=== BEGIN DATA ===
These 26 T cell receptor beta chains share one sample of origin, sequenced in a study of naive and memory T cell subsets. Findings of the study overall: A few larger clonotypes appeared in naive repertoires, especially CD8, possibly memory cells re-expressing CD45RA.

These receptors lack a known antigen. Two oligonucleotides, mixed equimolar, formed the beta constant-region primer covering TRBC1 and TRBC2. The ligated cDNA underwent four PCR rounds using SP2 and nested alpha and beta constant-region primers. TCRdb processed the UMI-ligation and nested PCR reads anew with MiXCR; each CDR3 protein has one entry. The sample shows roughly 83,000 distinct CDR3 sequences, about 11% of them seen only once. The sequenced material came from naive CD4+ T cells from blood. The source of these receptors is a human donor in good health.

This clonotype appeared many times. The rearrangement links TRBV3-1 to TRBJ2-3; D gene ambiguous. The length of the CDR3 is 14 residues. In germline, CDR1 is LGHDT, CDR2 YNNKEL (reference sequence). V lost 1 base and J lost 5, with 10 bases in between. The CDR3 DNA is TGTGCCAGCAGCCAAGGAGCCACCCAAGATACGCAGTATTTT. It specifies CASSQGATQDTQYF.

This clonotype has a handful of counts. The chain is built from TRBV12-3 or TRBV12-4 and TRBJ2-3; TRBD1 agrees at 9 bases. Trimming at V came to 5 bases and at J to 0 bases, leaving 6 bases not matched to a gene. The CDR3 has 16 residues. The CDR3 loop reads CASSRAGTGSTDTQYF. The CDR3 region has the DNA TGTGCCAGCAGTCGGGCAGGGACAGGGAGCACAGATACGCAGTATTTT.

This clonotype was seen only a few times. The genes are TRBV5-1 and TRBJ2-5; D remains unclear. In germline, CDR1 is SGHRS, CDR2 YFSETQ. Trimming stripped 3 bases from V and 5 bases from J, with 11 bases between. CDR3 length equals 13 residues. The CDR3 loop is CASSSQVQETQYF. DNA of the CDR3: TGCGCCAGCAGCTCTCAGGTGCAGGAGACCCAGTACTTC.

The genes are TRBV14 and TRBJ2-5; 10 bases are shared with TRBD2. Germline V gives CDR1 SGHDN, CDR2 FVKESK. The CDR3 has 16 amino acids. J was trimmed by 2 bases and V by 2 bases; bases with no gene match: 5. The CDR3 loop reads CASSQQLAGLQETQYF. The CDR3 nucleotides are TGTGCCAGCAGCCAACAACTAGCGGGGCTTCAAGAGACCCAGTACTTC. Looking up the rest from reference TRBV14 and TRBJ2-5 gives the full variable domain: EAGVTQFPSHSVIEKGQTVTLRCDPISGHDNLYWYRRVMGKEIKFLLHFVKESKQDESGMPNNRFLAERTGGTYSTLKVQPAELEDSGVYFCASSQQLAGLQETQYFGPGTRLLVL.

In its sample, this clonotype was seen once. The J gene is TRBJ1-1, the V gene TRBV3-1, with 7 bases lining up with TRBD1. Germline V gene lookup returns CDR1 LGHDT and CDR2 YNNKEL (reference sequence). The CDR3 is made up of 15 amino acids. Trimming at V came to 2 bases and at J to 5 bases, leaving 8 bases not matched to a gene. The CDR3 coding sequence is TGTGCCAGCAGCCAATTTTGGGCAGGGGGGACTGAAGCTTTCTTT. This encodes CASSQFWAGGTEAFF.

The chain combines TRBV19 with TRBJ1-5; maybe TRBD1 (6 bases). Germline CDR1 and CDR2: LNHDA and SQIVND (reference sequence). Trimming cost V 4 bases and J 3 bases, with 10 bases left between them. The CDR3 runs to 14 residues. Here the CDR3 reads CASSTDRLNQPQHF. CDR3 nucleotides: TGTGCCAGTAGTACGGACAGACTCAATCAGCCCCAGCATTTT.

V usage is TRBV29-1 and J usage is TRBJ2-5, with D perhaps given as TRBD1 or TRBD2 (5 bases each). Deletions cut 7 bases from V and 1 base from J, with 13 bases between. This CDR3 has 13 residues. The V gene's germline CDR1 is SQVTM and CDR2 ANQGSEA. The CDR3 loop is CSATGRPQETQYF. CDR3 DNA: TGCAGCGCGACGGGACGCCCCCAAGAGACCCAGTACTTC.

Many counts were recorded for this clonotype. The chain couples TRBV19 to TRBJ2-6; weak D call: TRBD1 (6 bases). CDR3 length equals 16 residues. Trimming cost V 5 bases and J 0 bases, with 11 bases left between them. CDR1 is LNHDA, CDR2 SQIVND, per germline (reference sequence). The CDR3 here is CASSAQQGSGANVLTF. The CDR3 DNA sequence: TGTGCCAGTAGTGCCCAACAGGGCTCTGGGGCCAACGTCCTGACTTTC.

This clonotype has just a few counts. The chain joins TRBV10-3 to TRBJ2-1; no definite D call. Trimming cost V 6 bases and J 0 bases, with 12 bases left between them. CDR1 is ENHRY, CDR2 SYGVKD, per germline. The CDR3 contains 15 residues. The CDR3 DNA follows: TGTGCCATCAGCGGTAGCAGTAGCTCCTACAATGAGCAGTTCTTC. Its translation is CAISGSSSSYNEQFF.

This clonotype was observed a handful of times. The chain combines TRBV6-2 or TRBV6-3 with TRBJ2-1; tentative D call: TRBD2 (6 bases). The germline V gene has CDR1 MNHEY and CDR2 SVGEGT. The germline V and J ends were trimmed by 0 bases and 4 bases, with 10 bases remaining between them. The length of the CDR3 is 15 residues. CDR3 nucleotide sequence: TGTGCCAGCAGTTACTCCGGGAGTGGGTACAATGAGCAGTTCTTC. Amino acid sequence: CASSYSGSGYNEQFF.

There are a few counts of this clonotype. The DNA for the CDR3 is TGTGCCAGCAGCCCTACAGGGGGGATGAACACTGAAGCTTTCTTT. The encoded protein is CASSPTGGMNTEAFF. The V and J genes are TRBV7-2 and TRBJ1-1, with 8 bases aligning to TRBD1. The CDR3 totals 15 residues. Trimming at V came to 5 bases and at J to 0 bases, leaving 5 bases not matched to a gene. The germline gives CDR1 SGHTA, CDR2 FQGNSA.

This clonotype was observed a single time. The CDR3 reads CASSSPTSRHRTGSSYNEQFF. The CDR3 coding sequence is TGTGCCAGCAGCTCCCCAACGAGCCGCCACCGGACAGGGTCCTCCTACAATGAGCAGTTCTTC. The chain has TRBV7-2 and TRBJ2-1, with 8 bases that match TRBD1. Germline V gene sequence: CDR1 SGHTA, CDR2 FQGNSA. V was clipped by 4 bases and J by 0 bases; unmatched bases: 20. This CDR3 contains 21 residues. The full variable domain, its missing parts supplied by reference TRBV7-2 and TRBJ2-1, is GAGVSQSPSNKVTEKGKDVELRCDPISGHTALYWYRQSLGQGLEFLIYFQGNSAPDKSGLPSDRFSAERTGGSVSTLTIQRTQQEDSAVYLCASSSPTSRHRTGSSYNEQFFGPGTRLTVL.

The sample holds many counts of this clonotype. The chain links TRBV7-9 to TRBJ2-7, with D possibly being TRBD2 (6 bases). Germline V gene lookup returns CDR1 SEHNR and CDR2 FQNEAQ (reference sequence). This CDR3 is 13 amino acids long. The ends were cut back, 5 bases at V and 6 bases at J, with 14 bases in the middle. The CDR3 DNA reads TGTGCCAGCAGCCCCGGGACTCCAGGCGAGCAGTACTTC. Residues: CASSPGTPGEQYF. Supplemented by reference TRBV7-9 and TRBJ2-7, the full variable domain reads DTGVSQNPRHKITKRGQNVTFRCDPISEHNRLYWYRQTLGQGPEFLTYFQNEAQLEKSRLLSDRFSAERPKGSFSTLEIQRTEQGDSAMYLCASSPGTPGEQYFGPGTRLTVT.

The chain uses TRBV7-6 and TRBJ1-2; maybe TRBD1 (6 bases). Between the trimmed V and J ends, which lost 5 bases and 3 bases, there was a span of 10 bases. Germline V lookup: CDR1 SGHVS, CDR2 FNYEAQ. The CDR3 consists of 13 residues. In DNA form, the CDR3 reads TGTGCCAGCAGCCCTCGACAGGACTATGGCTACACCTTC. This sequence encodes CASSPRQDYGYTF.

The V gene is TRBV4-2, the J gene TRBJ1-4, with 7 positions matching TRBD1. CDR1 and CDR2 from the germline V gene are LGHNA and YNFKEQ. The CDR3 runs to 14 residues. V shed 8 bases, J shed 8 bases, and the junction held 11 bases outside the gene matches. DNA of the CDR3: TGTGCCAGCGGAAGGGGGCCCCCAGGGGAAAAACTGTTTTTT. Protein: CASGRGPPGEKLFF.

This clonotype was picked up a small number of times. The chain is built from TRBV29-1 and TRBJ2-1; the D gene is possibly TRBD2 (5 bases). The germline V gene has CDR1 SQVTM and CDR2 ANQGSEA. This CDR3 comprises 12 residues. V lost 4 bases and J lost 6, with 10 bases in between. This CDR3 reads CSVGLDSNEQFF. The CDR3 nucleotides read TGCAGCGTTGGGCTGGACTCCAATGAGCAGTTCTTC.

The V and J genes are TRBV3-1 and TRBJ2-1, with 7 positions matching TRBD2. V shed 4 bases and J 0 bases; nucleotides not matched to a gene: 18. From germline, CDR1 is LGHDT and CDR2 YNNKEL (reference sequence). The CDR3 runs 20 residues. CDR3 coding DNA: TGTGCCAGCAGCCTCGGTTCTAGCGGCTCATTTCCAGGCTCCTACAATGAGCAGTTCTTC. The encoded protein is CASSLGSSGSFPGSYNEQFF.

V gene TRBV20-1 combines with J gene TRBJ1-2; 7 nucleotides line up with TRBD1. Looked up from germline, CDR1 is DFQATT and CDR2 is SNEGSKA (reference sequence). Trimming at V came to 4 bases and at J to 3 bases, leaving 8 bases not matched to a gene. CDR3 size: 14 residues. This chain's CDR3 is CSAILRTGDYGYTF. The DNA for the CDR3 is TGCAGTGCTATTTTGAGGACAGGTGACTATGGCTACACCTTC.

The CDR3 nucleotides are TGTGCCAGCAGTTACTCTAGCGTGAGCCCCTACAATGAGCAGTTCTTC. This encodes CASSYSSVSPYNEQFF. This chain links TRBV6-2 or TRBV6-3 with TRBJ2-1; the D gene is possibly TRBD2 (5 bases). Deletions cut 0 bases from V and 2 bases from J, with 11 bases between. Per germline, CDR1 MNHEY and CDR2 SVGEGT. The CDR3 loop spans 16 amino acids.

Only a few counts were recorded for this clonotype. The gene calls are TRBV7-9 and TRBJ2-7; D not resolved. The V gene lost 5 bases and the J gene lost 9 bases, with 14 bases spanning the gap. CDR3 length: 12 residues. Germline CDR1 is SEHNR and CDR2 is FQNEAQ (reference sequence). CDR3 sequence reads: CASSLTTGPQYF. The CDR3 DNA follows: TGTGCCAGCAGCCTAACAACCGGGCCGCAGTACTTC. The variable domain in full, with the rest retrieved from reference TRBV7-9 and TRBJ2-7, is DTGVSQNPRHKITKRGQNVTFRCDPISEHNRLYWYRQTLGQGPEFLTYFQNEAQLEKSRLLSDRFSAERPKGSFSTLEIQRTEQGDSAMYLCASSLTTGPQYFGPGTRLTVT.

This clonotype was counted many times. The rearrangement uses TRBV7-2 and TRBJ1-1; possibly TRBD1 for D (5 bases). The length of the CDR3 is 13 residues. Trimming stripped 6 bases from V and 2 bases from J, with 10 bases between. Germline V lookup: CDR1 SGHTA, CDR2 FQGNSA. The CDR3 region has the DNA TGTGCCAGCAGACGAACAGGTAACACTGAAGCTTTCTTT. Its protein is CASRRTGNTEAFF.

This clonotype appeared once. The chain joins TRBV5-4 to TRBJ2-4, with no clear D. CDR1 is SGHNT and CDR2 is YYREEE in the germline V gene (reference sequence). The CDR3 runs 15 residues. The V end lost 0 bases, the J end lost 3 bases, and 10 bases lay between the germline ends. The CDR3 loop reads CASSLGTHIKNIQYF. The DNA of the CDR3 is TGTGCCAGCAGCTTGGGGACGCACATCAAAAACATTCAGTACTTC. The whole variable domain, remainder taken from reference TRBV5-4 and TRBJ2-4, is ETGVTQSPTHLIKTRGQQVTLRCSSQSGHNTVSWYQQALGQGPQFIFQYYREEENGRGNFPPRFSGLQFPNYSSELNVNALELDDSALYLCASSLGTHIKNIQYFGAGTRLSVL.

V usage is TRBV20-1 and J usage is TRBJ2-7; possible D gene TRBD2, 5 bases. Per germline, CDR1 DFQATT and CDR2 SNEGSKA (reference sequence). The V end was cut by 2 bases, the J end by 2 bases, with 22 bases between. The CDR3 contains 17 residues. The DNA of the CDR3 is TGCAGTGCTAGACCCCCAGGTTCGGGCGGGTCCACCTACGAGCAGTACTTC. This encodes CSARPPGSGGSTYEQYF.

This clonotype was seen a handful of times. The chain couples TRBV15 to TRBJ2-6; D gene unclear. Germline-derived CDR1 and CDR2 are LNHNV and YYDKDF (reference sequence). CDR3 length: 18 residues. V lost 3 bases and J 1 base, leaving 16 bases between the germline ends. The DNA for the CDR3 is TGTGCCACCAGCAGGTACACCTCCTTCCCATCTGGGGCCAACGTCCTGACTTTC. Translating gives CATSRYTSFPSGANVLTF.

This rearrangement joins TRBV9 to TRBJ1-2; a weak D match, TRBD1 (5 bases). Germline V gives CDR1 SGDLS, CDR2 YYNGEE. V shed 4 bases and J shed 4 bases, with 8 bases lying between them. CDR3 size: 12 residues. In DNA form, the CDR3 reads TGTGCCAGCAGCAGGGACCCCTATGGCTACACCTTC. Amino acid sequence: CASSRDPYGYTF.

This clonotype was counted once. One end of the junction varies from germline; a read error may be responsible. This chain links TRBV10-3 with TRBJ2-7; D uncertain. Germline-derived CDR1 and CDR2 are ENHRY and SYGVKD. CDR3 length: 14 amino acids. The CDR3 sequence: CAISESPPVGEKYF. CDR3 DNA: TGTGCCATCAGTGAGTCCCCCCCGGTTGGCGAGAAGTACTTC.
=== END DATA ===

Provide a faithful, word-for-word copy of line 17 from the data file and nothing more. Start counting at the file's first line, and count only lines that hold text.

The V gene is TRBV4-2, the J gene TRBJ1-4, with 7 positions matching TRBD1. CDR1 and CDR2 from the germline V gene are LGHNA and YNFKEQ. The CDR3 runs to 14 residues. V shed 8 bases, J shed 8 bases, and the junction held 11 bases outside the gene matches. DNA of the CDR3: TGTGCCAGCGGAAGGGGGCCCCCAGGGGAAAAACTGTTTTTT. Protein: CASGRGPPGEKLFF.